COLUMBIA Mo. (KMIZ)
As an unconventional school year comes to an end, administrators and education experts are turning their focus to the upcoming school year.
Thursday marked the last day of school for Columbia Public Schools after a semester that heavily featured remote learning. Teachers, staff, students and their families participated in a drive-by parade outside of Smithton and Jefferson middle schools to celebrate.
"Since we haven't been able to do any of our school celebrations like we normally would, this is one way for us to just celebrate our kids, one last time before we send them off," said Kerri Graham, the Jefferson Middle School assistant principal.
Looking forward, officials say the pandemic could affect students and teachers beyond the summer.
"Traditionally, we've had some degree of a summer slump that a lot of students have experienced, it's only going to be exaggerated probably for a lot of students," said Brent Ghan, a spokesperson for the Missouri School Boards' Association.
Educators leaned on innovation to keep students focused on finishing the current semester but administrators say teachers can only do so much with remote learning.
"You know it's not the same as being in class but I think that, given what we had to deal with, we made up for it and we're able to get them what they needed to finish off and you know for our eighth graders I feel like they are in a position where they're ready to be going on to high school," said Chris Drury, the Smithton Middle School principal.
Both Drury and Ghan said it will be a challenge to get students on track in the fall but suggest there are steps that can be taken to help students.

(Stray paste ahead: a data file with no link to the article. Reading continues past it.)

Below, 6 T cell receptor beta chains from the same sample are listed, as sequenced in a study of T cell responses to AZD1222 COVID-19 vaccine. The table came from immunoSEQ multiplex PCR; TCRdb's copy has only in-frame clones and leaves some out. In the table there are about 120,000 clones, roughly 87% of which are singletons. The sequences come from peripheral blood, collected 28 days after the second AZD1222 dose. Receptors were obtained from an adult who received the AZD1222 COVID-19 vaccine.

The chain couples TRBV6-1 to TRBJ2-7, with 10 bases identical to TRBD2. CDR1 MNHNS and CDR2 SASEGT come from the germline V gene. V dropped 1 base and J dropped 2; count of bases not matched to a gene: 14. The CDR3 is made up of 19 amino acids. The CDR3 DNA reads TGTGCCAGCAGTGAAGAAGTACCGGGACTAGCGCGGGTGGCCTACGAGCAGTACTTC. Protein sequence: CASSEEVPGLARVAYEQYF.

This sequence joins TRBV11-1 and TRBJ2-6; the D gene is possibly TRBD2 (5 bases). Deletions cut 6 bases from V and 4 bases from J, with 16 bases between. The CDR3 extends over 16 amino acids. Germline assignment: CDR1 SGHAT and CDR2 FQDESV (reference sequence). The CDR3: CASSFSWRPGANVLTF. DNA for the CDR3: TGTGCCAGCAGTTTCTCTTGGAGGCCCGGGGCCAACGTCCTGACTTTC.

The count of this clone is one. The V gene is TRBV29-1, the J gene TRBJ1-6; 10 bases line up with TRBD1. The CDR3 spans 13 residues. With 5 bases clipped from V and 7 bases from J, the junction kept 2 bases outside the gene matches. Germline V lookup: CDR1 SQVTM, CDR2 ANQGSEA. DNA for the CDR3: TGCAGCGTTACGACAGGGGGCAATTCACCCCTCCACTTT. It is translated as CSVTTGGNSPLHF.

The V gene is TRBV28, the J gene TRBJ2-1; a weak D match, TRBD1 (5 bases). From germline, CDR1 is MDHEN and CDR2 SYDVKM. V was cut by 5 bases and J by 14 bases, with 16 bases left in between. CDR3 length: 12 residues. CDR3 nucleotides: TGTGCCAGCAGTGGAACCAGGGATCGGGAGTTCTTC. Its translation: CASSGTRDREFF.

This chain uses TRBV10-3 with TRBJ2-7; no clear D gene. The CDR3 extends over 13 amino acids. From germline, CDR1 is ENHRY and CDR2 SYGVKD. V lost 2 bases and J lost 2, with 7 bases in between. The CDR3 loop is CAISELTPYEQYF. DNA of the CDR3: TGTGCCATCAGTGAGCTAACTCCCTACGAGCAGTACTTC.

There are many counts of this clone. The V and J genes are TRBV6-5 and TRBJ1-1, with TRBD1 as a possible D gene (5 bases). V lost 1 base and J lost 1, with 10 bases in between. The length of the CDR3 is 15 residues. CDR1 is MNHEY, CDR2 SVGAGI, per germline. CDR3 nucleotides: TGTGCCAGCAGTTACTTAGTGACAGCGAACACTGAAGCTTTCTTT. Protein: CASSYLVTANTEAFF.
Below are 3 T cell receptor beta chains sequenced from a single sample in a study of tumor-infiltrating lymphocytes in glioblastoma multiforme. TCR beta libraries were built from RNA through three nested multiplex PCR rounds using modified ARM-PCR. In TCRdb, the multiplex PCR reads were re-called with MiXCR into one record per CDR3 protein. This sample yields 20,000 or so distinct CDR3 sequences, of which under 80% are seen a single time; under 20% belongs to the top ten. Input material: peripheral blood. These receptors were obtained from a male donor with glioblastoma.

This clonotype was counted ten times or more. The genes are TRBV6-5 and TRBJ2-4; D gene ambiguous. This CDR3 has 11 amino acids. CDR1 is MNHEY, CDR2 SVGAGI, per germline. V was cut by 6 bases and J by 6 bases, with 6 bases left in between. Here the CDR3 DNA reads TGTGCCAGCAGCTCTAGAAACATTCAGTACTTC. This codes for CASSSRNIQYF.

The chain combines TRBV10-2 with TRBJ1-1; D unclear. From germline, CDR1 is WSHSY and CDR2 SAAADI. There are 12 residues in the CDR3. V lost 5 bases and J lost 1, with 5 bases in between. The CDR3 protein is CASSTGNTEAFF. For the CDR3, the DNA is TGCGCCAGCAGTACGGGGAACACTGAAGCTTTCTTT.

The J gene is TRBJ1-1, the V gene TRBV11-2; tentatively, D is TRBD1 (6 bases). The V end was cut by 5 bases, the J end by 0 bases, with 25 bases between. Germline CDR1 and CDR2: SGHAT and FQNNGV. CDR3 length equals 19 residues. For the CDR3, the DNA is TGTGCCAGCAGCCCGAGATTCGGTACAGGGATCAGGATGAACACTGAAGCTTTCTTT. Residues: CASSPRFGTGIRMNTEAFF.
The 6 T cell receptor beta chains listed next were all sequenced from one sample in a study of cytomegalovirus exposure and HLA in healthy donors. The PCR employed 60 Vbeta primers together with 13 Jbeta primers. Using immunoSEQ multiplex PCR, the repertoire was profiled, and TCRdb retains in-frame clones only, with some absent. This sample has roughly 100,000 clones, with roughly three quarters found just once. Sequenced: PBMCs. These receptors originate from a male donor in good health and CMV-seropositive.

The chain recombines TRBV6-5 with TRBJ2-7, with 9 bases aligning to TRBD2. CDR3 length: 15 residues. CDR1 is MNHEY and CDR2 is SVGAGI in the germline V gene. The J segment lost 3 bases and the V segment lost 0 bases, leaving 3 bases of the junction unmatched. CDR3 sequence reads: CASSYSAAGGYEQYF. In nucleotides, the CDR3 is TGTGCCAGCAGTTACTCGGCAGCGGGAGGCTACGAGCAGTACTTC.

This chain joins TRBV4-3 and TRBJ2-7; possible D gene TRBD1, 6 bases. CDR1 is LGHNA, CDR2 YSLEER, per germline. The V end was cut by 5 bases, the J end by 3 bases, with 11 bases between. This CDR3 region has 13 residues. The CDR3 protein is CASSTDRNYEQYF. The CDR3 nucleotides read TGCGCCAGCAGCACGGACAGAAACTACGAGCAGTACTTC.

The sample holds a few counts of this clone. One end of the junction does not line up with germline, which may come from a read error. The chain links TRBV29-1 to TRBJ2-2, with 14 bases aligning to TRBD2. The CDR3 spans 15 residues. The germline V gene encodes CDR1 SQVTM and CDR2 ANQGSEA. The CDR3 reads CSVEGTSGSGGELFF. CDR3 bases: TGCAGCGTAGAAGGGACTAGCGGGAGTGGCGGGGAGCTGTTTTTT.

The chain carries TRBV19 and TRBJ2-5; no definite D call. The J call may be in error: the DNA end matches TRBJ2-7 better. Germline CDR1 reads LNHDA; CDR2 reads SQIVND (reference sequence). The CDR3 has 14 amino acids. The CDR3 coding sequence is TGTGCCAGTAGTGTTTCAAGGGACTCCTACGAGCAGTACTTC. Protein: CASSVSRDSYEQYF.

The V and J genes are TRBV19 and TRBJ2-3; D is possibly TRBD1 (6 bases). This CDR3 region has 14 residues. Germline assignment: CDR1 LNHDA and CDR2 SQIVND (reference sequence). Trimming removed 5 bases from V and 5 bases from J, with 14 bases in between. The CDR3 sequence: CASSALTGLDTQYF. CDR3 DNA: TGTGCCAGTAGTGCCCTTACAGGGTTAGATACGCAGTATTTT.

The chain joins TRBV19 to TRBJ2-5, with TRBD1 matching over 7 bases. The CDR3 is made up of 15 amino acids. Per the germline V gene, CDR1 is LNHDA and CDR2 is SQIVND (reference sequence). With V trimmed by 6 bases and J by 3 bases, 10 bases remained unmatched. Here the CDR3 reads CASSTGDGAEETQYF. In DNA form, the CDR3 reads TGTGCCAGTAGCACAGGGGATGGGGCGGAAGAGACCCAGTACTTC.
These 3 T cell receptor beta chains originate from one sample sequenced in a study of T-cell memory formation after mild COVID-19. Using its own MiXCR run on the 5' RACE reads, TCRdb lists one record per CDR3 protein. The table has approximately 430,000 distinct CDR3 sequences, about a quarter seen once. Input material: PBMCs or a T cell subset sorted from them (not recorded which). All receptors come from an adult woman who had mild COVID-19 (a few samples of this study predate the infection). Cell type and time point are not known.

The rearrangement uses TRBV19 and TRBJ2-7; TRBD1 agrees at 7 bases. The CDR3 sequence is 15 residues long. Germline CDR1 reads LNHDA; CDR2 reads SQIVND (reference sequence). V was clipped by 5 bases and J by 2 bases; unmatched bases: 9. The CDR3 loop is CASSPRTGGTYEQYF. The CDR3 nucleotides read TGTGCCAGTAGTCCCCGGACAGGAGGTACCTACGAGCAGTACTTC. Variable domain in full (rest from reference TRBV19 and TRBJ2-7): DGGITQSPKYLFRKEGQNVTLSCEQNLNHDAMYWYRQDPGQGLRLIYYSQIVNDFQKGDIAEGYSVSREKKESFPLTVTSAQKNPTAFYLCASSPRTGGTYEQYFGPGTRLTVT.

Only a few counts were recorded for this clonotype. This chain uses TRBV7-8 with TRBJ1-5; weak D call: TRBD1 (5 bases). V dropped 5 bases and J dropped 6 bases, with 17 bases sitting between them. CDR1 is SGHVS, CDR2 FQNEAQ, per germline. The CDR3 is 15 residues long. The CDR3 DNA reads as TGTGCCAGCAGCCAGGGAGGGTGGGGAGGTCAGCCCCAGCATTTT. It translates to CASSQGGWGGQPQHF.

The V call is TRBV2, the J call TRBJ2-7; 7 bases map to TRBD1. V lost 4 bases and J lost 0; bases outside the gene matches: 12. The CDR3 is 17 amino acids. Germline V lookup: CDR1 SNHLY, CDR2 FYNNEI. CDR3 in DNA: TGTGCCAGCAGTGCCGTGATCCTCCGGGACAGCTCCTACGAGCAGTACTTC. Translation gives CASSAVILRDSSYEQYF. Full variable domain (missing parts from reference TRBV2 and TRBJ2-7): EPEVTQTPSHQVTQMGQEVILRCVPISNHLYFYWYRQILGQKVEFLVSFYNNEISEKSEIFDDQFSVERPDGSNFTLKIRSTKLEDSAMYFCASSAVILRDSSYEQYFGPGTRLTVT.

"Any sort of educational activity that parents can provide over the summer will be very helpful," Gahn said.
"I think it's getting back into a routine," Drury said. "So a lot of our students, especially middle schoolers they're, they're creatures of routine so getting them back into the routines getting them back to being learners, getting them back in schedule."
The Columbia Public Schools Board of Education met Thursday morning to discuss other aspects of the upcoming school year.
CPS leaders heard a budget presentation for the 2020-2021 school year that included additional funding expected from the CARES Act.
The State Board of Education has also been discussing ways to deal with the challenges of COVID-19. Last week the board allowed the commissioner of education to grant waivers to school districts on the school start date, according to Ghan.
The state currently has a law in place that prevents schools from opening earlier that two weeks before Labor Day. Ghan said schools are going to be able to apply for a waiver from that law and he thinks the state will see a lot of applications, meaning some schools could open earlier in August.